Three ways to use the three levels of government flashcards

TLOG Flashcards Image

Our new three levels of government flashcards can be used in many ways to teach students about the responsibilities of each of the three levels of government and the relationship between them.

The cards include 30 different examples of responsibilities and services along with a key that lists the level of government that has the most oversight for each of the responsibilities and services. But for many of the examples the oversight is far more complicated. This means for examples like taxes, education and roads there are opportunities for students to discuss how the different levels of government interact and manage different aspects of a service. For instance, schools are both state (Government) and federal (Independent), while universities are the responsibility of federal government, TAFE is the responsibility of state governments.

The possibilities are endless, so below are a few different ideas that can be used to introduce the concept of three levels of government and get the conversation started. Within each of these activities students may disagree as to what level of government a service belongs to. Depending on the time allocated to the activity and the depth of discussion, you might like to ask students to provide reasons for their choice including examples. Alternatively, students can note any objections or complexities to discuss at another time. These activities are best suited to Grades 3 and 4 and middle years' students.

Snap

Like the traditional game, these quick-fire rounds will keep students on their toes:

  • Students sit in small groups and deal out all the cards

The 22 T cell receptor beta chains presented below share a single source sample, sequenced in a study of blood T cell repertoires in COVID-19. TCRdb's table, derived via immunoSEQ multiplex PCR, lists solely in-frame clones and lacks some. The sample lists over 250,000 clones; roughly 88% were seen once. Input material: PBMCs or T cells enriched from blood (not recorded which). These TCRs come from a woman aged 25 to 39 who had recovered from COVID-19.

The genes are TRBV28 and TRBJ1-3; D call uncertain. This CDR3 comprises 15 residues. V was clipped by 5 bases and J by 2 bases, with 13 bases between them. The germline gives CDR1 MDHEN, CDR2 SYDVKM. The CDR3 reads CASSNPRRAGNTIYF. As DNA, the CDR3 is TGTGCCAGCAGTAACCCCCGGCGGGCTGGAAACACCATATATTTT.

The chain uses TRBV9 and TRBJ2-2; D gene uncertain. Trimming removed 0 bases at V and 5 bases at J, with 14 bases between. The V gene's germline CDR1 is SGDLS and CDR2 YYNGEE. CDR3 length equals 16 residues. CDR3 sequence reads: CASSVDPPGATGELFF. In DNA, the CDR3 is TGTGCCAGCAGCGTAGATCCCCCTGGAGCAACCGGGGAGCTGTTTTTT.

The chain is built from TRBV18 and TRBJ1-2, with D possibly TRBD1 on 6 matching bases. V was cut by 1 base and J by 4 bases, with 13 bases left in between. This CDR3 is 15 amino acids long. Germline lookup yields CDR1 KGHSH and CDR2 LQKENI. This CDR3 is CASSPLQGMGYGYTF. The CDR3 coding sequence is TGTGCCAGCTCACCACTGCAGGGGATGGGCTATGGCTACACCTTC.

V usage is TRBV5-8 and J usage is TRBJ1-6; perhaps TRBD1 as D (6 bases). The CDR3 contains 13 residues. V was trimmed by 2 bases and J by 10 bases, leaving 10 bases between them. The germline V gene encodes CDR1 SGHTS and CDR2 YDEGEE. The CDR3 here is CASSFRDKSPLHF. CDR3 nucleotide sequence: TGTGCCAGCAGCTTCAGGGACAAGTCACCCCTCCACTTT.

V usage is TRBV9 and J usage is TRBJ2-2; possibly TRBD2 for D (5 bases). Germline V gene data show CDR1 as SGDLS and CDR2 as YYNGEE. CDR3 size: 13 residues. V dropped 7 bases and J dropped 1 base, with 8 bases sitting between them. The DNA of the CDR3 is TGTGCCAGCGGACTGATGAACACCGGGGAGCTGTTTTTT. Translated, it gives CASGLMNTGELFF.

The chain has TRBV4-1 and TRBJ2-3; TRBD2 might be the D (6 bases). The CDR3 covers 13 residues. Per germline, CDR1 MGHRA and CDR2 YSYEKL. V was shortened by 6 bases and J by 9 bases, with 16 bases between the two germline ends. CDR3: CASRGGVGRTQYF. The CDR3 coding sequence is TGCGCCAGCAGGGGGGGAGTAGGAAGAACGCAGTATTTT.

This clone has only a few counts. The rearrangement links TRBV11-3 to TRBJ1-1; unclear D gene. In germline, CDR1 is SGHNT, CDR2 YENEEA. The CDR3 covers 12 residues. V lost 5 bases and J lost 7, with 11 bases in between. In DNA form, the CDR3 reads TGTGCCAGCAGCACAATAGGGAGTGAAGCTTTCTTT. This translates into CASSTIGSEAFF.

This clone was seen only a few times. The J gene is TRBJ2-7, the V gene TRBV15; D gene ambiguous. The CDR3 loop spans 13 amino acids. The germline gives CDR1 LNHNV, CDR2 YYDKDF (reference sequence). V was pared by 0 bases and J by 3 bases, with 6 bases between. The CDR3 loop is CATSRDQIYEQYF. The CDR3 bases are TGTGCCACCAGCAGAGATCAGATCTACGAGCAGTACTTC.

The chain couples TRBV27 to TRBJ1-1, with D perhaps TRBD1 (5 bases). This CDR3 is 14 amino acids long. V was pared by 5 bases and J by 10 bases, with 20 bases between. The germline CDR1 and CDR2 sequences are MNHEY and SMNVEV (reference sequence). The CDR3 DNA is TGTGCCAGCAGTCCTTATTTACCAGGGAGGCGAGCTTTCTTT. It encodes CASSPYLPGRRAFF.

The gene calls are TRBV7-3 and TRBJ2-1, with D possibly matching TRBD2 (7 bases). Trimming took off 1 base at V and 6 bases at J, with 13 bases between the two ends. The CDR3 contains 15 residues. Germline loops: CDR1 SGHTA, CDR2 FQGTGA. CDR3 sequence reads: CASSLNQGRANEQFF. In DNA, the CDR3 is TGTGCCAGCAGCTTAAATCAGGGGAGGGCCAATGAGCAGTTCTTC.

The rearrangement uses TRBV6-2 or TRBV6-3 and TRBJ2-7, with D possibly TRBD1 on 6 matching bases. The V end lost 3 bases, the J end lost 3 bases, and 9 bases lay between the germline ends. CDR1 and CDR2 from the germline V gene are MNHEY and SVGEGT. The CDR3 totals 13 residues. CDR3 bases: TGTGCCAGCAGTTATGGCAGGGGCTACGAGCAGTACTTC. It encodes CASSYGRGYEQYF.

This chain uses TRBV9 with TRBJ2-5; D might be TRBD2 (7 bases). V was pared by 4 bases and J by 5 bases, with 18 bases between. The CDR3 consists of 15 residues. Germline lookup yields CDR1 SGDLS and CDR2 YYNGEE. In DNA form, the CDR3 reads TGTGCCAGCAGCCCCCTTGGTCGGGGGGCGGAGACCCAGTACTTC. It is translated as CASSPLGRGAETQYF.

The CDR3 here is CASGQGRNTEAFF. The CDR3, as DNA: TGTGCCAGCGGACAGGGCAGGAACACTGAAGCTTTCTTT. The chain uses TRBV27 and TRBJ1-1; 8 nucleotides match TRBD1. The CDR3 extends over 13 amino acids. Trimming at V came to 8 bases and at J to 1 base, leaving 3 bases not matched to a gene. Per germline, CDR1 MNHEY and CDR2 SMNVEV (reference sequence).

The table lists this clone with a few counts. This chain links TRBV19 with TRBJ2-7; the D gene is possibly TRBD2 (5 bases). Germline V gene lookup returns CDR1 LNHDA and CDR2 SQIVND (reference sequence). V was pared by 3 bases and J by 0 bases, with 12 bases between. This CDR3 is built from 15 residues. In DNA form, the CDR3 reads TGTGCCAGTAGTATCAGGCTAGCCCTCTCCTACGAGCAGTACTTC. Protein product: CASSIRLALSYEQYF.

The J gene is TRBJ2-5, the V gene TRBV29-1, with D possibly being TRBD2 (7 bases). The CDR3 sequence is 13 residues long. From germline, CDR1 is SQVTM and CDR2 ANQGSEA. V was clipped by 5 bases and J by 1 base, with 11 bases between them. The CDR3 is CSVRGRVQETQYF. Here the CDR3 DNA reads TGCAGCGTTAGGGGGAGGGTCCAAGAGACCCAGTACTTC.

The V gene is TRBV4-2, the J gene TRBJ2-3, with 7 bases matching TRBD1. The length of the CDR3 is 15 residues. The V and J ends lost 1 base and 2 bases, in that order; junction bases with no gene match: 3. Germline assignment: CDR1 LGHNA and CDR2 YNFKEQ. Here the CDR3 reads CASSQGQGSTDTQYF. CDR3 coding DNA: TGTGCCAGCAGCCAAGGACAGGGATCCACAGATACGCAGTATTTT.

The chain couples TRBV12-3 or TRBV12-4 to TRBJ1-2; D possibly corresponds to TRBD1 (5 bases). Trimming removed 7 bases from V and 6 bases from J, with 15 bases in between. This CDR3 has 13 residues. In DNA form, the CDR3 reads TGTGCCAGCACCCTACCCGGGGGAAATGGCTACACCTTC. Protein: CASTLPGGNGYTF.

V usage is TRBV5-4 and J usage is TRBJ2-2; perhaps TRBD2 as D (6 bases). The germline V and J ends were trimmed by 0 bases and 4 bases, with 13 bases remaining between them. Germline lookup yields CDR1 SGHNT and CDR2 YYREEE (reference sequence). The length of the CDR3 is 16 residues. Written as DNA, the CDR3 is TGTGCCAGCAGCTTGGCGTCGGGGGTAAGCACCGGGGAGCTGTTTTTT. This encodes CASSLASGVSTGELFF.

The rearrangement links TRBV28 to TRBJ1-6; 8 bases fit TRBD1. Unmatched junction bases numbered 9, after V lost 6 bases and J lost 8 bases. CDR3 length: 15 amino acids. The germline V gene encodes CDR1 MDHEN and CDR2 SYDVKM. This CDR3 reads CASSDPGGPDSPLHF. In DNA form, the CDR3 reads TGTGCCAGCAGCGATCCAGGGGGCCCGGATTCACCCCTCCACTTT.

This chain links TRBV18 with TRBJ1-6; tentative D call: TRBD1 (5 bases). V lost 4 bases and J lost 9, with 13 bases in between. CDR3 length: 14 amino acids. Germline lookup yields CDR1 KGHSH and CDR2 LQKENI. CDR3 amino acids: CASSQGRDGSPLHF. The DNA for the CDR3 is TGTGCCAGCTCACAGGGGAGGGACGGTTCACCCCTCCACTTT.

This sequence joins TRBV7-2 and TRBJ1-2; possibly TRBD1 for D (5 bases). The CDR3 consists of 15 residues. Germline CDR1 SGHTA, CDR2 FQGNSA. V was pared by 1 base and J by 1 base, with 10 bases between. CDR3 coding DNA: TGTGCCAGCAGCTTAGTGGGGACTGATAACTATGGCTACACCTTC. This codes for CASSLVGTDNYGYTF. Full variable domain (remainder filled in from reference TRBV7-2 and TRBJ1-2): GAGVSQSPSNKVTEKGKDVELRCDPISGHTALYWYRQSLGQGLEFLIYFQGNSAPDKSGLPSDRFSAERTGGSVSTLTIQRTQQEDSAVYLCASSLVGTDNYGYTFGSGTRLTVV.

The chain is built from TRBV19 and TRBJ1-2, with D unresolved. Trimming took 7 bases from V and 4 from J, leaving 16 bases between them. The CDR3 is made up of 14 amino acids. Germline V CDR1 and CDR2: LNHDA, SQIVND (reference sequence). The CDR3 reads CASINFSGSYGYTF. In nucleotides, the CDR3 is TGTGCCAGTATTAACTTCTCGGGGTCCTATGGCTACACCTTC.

• Students then take turns to place the flash cards in a pile one at a time
  • When two cards in a row show services from the same level of government, for example taxes and hospitals, the first student to “snap” their hand on the pile gets to collect all the cards
  • The students continue to play rounds until one student holds all the cards

You may wish to nominate some students as arbitrators if students disagree about the level of government, or add a fourth category to the game, multiple levels of government.

Corners

  • Designate a corner or area of the room to each level of government
  • Hold up a card and ask the students to move to the area they think is responsible for the service on the card
  • Ask students in each corner why they picked that particular level of government. Students might like to include examples in their explanations using a thinking routine such as 'What makes you say that?'
  • If you wish to run the activity as a competition, those students who chose incorrectly (or in the case of the complex examples, the least correct response) can be eliminated
    • While the remaining students continue on with more examples, you might like the eliminated students to use thinking routines such as 'Headlines' or 'Take note' to help with their observations
    • The rounds continue until a small group, or a single student, remain

For an extra degree of difficulty, you may wish to include the option for students to stand in the middle between two or all three options if they think a service might be the responsibility of more than one level of government. 

Two levels of government

Some jurisdictions don't have three levels of government. For example, New Zealand and England have two levels of government. The  ACT is also a useful case study as the ACT government does both the roles of the state and local government (What makes the ACT unique)

This activitiy asks students to reflect on the purpose and benefits for each of the levels of government, and you may like students to work individually, in pairs, in small groups or as a whole class

  • Students categorise the cards into the different levels of government they think are responsible for the service 
  • One level of government is then removed. This could be done randomly, students could chose which level they think is unnecessary, or different groups or individuals can have different levels removed
  • Students must then reassign the services and responsibilities to the two remaining levels of government, and provide reasons for their decisions
  • Students can explain their decisions to the class as a way of further discussing how and why the three levels of government have different responsibilities and manage different services


Reflecting on the learning

The thinking routines 'I used to think...now I think' or '3-2-1 Bridge' can be used after the activities for students to reflect on and consolidate their understanding. 

If you think of any other ways to use our flashcards, let us know at education@parliament.vic.gov.au

 
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